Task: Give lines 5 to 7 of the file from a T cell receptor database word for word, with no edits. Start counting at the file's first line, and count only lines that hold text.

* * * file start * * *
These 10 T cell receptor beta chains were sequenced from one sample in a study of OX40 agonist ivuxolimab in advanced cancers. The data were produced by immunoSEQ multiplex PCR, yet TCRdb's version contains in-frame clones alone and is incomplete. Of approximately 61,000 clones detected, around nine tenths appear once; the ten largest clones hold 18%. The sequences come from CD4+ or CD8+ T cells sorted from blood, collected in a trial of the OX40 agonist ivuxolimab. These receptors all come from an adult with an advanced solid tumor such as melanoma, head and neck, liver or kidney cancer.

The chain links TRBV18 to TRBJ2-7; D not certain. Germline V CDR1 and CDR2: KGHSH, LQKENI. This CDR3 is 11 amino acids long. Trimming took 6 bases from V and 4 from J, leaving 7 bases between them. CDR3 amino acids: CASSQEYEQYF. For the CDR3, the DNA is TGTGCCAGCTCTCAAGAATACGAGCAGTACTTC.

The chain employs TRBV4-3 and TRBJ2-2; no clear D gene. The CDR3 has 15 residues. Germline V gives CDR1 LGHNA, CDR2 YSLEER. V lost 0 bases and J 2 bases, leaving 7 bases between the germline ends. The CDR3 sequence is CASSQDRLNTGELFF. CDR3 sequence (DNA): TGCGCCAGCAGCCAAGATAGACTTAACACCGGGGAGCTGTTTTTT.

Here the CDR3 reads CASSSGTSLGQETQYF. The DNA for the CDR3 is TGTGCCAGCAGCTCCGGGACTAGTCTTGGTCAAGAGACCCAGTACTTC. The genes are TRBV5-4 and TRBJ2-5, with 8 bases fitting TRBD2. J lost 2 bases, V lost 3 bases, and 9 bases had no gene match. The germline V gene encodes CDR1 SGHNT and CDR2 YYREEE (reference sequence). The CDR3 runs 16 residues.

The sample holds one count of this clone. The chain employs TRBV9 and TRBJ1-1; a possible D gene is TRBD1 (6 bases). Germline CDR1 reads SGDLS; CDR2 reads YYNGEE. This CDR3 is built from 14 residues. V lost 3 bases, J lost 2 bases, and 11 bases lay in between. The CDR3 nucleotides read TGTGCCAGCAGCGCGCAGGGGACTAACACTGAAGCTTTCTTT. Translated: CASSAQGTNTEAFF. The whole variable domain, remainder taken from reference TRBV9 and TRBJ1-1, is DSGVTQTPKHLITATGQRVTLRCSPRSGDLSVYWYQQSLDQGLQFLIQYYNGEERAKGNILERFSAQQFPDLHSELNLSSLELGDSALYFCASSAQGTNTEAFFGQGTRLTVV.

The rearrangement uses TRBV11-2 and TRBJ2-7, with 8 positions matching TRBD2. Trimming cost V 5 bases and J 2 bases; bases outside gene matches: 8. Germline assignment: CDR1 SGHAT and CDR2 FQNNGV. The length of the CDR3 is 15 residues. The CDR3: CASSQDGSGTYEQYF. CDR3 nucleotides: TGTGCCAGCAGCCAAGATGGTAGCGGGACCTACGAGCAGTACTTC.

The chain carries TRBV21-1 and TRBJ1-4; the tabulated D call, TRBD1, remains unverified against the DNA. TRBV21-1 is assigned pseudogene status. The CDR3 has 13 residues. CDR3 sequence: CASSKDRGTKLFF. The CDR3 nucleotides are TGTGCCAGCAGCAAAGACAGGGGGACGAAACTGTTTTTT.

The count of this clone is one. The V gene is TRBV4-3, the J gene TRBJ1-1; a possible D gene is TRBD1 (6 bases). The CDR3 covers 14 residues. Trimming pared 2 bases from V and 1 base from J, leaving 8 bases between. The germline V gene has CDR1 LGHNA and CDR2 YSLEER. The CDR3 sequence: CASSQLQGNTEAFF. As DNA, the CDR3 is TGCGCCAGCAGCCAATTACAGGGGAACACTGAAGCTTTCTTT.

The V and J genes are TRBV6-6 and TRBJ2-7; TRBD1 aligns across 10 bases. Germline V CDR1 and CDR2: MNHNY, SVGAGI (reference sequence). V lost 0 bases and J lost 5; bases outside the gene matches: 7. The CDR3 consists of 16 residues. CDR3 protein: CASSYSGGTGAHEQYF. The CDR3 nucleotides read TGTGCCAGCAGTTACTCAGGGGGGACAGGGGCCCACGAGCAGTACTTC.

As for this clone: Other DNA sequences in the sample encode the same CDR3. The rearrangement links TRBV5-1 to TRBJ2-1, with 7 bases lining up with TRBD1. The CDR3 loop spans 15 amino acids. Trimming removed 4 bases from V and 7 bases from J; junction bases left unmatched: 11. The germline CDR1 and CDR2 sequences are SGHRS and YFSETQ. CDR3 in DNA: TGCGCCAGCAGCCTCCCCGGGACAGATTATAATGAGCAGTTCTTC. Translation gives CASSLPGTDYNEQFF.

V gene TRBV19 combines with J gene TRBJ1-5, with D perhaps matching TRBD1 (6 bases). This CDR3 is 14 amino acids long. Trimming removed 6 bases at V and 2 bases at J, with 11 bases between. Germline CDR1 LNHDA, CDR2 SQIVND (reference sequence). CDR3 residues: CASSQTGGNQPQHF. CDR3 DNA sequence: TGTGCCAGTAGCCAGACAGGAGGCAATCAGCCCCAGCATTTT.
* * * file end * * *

The sample holds one count of this clone. The chain employs TRBV9 and TRBJ1-1; a possible D gene is TRBD1 (6 bases). Germline CDR1 reads SGDLS; CDR2 reads YYNGEE. This CDR3 is built from 14 residues. V lost 3 bases, J lost 2 bases, and 11 bases lay in between. The CDR3 nucleotides read TGTGCCAGCAGCGCGCAGGGGACTAACACTGAAGCTTTCTTT. Translated: CASSAQGTNTEAFF. The whole variable domain, remainder taken from reference TRBV9 and TRBJ1-1, is DSGVTQTPKHLITATGQRVTLRCSPRSGDLSVYWYQQSLDQGLQFLIQYYNGEERAKGNILERFSAQQFPDLHSELNLSSLELGDSALYFCASSAQGTNTEAFFGQGTRLTVV.

The rearrangement uses TRBV11-2 and TRBJ2-7, with 8 positions matching TRBD2. Trimming cost V 5 bases and J 2 bases; bases outside gene matches: 8. Germline assignment: CDR1 SGHAT and CDR2 FQNNGV. The length of the CDR3 is 15 residues. The CDR3: CASSQDGSGTYEQYF. CDR3 nucleotides: TGTGCCAGCAGCCAAGATGGTAGCGGGACCTACGAGCAGTACTTC.

The chain carries TRBV21-1 and TRBJ1-4; the tabulated D call, TRBD1, remains unverified against the DNA. TRBV21-1 is assigned pseudogene status. The CDR3 has 13 residues. CDR3 sequence: CASSKDRGTKLFF. The CDR3 nucleotides are TGTGCCAGCAGCAAAGACAGGGGGACGAAACTGTTTTTT.